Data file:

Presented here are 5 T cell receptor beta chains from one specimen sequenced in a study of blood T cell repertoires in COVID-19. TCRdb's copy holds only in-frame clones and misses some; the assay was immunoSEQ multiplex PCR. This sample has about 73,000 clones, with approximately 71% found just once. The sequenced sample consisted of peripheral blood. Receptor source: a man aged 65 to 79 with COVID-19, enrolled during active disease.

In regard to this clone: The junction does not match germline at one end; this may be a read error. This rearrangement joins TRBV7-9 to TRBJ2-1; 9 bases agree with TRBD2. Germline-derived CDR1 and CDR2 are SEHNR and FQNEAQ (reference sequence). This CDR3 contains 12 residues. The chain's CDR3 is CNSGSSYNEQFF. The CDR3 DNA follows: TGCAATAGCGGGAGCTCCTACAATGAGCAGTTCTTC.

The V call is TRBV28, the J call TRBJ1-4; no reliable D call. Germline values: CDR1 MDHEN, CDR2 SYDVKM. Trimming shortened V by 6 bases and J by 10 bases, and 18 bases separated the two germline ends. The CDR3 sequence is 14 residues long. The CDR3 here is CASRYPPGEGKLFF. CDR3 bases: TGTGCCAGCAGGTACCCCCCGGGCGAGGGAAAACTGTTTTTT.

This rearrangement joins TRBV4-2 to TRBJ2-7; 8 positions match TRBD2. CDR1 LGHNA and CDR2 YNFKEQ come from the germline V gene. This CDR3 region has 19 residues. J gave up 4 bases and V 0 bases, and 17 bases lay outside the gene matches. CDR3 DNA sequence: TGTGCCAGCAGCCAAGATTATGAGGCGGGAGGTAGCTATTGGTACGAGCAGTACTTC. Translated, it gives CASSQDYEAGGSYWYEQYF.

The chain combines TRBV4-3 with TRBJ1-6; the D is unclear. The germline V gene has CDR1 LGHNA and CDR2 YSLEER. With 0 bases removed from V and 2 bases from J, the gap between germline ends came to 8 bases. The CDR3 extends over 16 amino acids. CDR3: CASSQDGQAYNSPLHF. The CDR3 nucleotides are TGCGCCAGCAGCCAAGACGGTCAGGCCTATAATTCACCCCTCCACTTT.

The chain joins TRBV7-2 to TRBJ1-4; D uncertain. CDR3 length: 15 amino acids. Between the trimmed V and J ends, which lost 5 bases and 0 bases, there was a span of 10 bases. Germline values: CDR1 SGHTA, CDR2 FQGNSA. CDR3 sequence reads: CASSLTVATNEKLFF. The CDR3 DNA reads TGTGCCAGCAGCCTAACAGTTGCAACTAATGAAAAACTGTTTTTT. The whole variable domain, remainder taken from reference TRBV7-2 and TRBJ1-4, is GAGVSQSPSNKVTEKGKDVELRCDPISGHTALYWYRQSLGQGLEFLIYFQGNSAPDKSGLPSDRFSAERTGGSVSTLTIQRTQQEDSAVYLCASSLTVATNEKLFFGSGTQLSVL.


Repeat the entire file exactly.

Presented here are 5 T cell receptor beta chains from one specimen sequenced in a study of blood T cell repertoires in COVID-19. TCRdb's copy holds only in-frame clones and misses some; the assay was immunoSEQ multiplex PCR. This sample has about 73,000 clones, with approximately 71% found just once. The sequenced sample consisted of peripheral blood. Receptor source: a man aged 65 to 79 with COVID-19, enrolled during active disease.

In regard to this clone: The junction does not match germline at one end; this may be a read error. This rearrangement joins TRBV7-9 to TRBJ2-1; 9 bases agree with TRBD2. Germline-derived CDR1 and CDR2 are SEHNR and FQNEAQ (reference sequence). This CDR3 contains 12 residues. The chain's CDR3 is CNSGSSYNEQFF. The CDR3 DNA follows: TGCAATAGCGGGAGCTCCTACAATGAGCAGTTCTTC.

The V call is TRBV28, the J call TRBJ1-4; no reliable D call. Germline values: CDR1 MDHEN, CDR2 SYDVKM. Trimming shortened V by 6 bases and J by 10 bases, and 18 bases separated the two germline ends. The CDR3 sequence is 14 residues long. The CDR3 here is CASRYPPGEGKLFF. CDR3 bases: TGTGCCAGCAGGTACCCCCCGGGCGAGGGAAAACTGTTTTTT.

This rearrangement joins TRBV4-2 to TRBJ2-7; 8 positions match TRBD2. CDR1 LGHNA and CDR2 YNFKEQ come from the germline V gene. This CDR3 region has 19 residues. J gave up 4 bases and V 0 bases, and 17 bases lay outside the gene matches. CDR3 DNA sequence: TGTGCCAGCAGCCAAGATTATGAGGCGGGAGGTAGCTATTGGTACGAGCAGTACTTC. Translated, it gives CASSQDYEAGGSYWYEQYF.

The chain combines TRBV4-3 with TRBJ1-6; the D is unclear. The germline V gene has CDR1 LGHNA and CDR2 YSLEER. With 0 bases removed from V and 2 bases from J, the gap between germline ends came to 8 bases. The CDR3 extends over 16 amino acids. CDR3: CASSQDGQAYNSPLHF. The CDR3 nucleotides are TGCGCCAGCAGCCAAGACGGTCAGGCCTATAATTCACCCCTCCACTTT.

The chain joins TRBV7-2 to TRBJ1-4; D uncertain. CDR3 length: 15 amino acids. Between the trimmed V and J ends, which lost 5 bases and 0 bases, there was a span of 10 bases. Germline values: CDR1 SGHTA, CDR2 FQGNSA. CDR3 sequence reads: CASSLTVATNEKLFF. The CDR3 DNA reads TGTGCCAGCAGCCTAACAGTTGCAACTAATGAAAAACTGTTTTTT. The whole variable domain, remainder taken from reference TRBV7-2 and TRBJ1-4, is GAGVSQSPSNKVTEKGKDVELRCDPISGHTALYWYRQSLGQGLEFLIYFQGNSAPDKSGLPSDRFSAERTGGSVSTLTIQRTQQEDSAVYLCASSLTVATNEKLFFGSGTQLSVL.